Researching the Slave Trade in the JCB Collections

group of people standing around a table looking down at several books

From his earliest purchases, John Carter Brown incorporated materials on slavery and the slave trade into his Americana library. The JCB's collection hosts many rare materials that speak to the history and legacy of slavery. Researchers seeking records of the slave trade often consult our business papers, logbooks, and plantation maps. Beyond our collection of materials, the JCB fosters collaborative scholarship.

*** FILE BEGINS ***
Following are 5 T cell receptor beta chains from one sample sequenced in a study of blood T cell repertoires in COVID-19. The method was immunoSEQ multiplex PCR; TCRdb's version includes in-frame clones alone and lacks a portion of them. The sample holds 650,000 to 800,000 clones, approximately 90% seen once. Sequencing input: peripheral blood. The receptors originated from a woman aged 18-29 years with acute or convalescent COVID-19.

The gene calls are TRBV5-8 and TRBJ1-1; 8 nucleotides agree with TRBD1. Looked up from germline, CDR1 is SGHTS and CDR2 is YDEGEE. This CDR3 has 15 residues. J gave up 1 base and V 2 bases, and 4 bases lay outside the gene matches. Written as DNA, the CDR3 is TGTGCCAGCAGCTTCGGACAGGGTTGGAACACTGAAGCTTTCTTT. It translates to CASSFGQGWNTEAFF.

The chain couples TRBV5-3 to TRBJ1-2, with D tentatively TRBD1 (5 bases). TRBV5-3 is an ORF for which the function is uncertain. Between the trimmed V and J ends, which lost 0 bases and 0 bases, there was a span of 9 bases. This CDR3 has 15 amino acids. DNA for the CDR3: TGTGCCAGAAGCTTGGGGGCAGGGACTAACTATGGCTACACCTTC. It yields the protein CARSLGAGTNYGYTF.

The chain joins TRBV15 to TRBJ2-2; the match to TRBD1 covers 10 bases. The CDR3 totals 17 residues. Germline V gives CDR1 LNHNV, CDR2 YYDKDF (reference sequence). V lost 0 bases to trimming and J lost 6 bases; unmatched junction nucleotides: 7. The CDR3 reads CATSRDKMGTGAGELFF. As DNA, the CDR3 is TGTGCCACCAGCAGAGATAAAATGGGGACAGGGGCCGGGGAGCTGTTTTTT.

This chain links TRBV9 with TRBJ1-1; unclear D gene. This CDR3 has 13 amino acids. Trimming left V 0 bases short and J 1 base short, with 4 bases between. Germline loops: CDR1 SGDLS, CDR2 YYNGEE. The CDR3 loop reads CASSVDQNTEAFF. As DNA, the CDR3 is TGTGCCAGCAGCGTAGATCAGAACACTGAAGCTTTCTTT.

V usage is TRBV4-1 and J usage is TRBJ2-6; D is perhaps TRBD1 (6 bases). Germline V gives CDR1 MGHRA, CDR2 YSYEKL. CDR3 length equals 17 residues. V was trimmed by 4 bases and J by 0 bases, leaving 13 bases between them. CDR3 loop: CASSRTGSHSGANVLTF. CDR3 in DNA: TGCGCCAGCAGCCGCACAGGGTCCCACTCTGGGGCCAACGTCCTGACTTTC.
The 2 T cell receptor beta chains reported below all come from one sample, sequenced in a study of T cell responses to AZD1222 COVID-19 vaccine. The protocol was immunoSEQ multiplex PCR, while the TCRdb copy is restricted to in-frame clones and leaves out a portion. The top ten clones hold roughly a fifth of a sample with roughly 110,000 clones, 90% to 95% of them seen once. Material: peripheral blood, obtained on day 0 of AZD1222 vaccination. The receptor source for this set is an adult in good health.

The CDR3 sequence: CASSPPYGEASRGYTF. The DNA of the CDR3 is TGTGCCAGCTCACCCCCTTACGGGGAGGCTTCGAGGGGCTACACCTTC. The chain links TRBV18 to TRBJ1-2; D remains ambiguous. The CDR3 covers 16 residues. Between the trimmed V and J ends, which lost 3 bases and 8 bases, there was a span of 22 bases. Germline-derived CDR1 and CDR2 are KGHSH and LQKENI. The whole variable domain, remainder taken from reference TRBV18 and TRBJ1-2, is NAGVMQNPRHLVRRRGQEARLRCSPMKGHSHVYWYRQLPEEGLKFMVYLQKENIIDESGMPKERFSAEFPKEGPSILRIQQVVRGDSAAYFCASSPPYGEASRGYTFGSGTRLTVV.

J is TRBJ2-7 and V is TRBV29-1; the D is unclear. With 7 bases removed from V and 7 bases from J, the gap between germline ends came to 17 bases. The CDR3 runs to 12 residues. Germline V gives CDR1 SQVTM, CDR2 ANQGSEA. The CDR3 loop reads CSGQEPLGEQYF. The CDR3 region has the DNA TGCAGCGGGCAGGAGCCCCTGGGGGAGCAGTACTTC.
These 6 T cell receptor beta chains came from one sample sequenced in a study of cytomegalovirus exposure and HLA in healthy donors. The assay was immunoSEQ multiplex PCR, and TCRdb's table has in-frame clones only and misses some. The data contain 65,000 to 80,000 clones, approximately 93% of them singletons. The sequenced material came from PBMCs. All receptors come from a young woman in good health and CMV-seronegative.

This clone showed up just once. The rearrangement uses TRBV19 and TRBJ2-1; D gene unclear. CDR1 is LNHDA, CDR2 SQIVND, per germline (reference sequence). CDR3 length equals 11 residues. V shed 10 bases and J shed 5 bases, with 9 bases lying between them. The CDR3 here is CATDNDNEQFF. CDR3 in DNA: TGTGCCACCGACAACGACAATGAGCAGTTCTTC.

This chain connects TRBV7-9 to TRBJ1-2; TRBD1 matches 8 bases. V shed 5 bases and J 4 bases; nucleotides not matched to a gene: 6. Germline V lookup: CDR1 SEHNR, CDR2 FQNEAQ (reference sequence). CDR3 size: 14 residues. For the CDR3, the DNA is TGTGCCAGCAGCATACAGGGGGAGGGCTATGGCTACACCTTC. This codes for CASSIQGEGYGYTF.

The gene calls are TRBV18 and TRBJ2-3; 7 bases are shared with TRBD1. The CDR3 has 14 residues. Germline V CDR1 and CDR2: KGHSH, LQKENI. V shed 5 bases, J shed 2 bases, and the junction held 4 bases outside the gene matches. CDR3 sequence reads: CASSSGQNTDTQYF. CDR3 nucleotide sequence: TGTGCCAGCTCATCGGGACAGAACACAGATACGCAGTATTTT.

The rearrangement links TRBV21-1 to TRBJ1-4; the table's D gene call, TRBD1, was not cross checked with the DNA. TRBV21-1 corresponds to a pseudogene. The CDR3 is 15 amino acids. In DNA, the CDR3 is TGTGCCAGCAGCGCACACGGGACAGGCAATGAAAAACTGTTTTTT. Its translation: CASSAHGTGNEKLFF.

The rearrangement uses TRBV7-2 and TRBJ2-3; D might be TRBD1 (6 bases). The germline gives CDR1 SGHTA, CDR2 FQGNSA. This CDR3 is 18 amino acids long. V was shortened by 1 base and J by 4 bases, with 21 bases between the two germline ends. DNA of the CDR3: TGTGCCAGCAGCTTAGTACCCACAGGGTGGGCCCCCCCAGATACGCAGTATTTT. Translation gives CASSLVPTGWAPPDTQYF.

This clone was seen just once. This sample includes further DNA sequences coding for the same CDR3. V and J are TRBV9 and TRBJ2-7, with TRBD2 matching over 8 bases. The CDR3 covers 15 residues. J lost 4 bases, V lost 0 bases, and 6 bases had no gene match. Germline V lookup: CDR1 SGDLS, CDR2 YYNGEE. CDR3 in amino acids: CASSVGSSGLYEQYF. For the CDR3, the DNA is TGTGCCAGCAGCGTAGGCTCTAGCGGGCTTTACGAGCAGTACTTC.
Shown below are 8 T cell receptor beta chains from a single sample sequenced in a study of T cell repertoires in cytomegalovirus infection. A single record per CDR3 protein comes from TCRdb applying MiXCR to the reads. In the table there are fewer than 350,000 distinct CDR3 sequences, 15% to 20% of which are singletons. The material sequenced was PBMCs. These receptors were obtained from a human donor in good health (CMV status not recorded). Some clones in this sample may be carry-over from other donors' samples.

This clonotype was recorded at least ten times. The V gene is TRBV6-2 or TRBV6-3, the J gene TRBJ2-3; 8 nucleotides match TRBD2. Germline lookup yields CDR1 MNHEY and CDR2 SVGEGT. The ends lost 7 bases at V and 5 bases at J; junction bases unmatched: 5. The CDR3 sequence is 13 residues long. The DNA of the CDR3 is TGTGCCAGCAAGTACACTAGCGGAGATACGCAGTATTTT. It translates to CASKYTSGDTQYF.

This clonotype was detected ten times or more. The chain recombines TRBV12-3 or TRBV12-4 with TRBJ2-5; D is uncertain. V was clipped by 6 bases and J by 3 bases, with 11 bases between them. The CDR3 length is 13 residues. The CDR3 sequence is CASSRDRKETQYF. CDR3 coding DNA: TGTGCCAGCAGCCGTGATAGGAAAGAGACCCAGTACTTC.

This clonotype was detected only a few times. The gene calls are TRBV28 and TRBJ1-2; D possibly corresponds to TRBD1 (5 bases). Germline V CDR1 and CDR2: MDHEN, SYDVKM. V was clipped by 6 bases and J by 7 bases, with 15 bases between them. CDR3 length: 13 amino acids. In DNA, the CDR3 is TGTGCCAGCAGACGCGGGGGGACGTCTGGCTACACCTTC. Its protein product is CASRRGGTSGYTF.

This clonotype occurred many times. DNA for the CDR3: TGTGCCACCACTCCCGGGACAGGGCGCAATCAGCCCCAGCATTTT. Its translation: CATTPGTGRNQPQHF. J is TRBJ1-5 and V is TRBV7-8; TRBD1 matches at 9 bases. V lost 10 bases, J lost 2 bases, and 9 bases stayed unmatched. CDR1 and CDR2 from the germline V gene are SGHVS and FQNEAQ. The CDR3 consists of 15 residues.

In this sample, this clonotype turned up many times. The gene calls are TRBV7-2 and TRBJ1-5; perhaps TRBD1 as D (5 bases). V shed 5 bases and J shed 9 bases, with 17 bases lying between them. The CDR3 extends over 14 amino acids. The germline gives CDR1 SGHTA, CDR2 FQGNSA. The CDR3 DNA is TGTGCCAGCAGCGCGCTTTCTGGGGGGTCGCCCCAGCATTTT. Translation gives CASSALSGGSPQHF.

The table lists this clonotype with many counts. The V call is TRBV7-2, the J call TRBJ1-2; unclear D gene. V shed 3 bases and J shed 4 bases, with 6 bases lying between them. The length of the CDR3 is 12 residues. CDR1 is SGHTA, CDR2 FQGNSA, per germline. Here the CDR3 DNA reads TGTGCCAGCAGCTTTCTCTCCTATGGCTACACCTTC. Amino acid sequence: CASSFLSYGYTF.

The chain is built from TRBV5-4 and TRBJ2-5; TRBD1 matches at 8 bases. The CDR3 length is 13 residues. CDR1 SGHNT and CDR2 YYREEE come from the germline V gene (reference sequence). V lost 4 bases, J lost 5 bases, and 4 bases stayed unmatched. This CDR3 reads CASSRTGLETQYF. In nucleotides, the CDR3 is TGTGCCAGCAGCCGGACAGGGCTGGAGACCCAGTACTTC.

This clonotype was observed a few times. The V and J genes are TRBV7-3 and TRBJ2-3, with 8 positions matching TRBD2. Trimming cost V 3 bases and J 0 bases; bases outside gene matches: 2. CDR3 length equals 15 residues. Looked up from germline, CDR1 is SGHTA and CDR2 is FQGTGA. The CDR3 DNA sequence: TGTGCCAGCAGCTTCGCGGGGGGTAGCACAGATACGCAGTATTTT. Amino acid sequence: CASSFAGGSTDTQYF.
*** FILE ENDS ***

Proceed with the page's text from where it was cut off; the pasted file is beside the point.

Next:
In February 2018, the JCB hosted 12 scholars – invited by the Center for the Study of Slavery and Justice for workshops leading to the production of a documentary series on the Atlantic slave trade – to explore JCB materials that testify to the history of slavery in the Americas. JCB Director Neil Safier led a show-and-tell of items from the collection, selected with the assistance of Research and Reference Librarian Kim Nusco. Scholars examined rare materials including a map of western Africa showing the Guinea coast and the location of tribes, kingdoms, and settlements and a 1784 Prices Current from the Arnold family business papers.  Other items included the Traité général du commerce de l'Amérique, a trade manual by an “obscure customs officer, Auguste Chambon” that was written to promote colonial commerce in the French Atlantic; the account book of the Brigantine Sally; and a scrapbook produced by the The Female Society for the Relief of British Negro Slaves, which contains anti-slavery pamphlets and engraved illustrations of abolitionist imagery.